Easter Sunday is the holiest day for observant Christians worldwide. It is the day followers of Jesus Christ celebrate his resurrection, and many believers choose to be baptized or receive their first communion on the special day. It is the day on which Christians celebrate the central tenets of our faith, which is why the coordinated suicide bombings on Easter Sunday in Sri Lanka that targeted minority Christians at four churches as well as foreigners at four hotels shocked that island nation and the world.
The terrorists targeted Christian places of worship and hotels frequented by foreigners in the capital city of Colombo and the cities of Negombo and Batticaloa. As of this writing, more than two hundred people are confirmed to have lost their lives, including 45 children, with hundreds more wounded. Counted among the victims are citizens of the U.S., Bangladesh, China, India, Denmark, Japan, the Netherlands, Portugal, Saudi Arabia, Japan, Spain, Turkey, Australia, and the U.K.
The Islamic State has taken credit for these unspeakable atrocities, while the Sri Lankan government says it believes a local Muslim militant group, National Thowheed Jamath, is responsible. In either case, the attacks show that radical Islamic terrorism continues to threaten innocent people, and it must continue to be condemned and combatted worldwide. In a gesture of interfaith solidarity, flags of mourning were draped from the Grand Mosque in Negombo, one of the Sri Lankan towns where a church was targeted by bombers.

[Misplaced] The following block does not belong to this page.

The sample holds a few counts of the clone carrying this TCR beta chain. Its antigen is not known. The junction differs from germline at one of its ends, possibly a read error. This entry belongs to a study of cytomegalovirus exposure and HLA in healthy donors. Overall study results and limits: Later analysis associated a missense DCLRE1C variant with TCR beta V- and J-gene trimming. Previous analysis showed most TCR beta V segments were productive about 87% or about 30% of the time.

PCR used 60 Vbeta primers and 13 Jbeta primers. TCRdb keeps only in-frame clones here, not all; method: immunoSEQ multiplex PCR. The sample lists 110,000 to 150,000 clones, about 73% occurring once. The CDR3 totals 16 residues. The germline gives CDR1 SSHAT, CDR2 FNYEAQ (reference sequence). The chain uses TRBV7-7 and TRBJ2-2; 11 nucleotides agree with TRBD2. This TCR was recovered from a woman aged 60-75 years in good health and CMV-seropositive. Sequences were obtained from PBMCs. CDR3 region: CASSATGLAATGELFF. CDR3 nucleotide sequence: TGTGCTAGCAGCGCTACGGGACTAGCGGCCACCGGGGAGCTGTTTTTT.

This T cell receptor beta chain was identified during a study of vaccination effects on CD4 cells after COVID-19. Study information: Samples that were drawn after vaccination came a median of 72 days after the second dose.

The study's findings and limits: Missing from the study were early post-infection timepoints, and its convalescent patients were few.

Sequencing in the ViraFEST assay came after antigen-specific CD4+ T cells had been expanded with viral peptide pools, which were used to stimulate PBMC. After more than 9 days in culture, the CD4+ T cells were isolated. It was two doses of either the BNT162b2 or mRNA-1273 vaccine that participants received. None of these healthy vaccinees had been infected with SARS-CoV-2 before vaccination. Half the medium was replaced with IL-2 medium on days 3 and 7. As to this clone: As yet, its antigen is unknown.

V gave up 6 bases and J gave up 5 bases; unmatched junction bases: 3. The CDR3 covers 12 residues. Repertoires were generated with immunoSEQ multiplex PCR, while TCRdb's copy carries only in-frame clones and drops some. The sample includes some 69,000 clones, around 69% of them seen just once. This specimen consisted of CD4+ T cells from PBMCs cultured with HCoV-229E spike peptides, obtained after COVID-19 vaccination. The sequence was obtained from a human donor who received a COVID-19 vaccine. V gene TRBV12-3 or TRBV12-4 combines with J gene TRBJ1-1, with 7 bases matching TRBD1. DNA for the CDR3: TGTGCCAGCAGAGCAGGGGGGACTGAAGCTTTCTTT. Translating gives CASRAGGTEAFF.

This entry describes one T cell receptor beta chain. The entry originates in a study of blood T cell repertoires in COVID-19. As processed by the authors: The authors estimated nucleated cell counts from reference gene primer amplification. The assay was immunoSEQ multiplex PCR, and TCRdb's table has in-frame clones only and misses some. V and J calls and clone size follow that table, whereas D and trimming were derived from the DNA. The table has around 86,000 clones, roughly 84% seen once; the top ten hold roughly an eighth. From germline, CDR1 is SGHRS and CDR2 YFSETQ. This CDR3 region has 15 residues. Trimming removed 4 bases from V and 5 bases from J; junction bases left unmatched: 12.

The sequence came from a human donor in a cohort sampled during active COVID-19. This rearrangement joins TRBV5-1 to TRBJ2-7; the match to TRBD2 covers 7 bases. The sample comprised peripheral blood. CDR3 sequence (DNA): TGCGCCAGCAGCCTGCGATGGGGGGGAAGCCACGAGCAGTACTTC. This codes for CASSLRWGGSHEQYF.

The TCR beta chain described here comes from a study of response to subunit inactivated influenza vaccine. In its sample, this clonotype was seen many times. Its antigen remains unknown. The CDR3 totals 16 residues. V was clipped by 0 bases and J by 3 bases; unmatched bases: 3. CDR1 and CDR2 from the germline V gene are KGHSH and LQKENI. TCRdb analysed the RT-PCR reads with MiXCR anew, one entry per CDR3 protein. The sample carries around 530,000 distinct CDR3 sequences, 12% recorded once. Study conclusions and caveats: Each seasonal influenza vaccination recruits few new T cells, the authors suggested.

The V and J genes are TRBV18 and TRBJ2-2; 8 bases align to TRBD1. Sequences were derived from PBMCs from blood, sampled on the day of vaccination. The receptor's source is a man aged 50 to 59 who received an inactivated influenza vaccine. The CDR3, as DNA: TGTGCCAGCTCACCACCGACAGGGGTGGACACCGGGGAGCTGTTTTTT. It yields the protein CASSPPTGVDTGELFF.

President Trump expressed condolences and pledged U.S. support for Sri Lanka in bringing the perpetrators to justice in a call with the country’s prime minister.
While minorities of many religions face persecution or are targeted for hateful attacks, as evinced by horrific attacks against Muslims in New Zealand, the Sri Lanka bombings illustrate the growing persecution faced specifically by Christians around the globe. The Christian organization Open Doors tracks oppression and reported in its 2019 World Watch List that one in three Christians in Asia now faces high levels of persecution. The report found that 245 million Christians face high levels of persecution this year, an increase over 215 million in 2018.
President Trump’s administration has made addressing the growing persecution of Christians a priority. In 2017, Vice President Mike Pence said while addressing the In Defense of Christians Conference, “the United States of America will always stand with those who suffer for their faith, and we will always support them in the hour of their need.” The Trump administration has acted on that promise by reinvigorating the Office of International Religious Freedom at the U.S. State Department.
Amidst such terrible loss in Sri Lanka, the words of Christ in Matthew 5:11 stand out as a comfort: “Blessed are you when they revile and persecute you and say all kinds of evil against you falsely for My sake.” We pray for the victims of persecution everywhere, and we remember Christians and all innocents who lost their lives on Easter Sunday in Sri Lanka.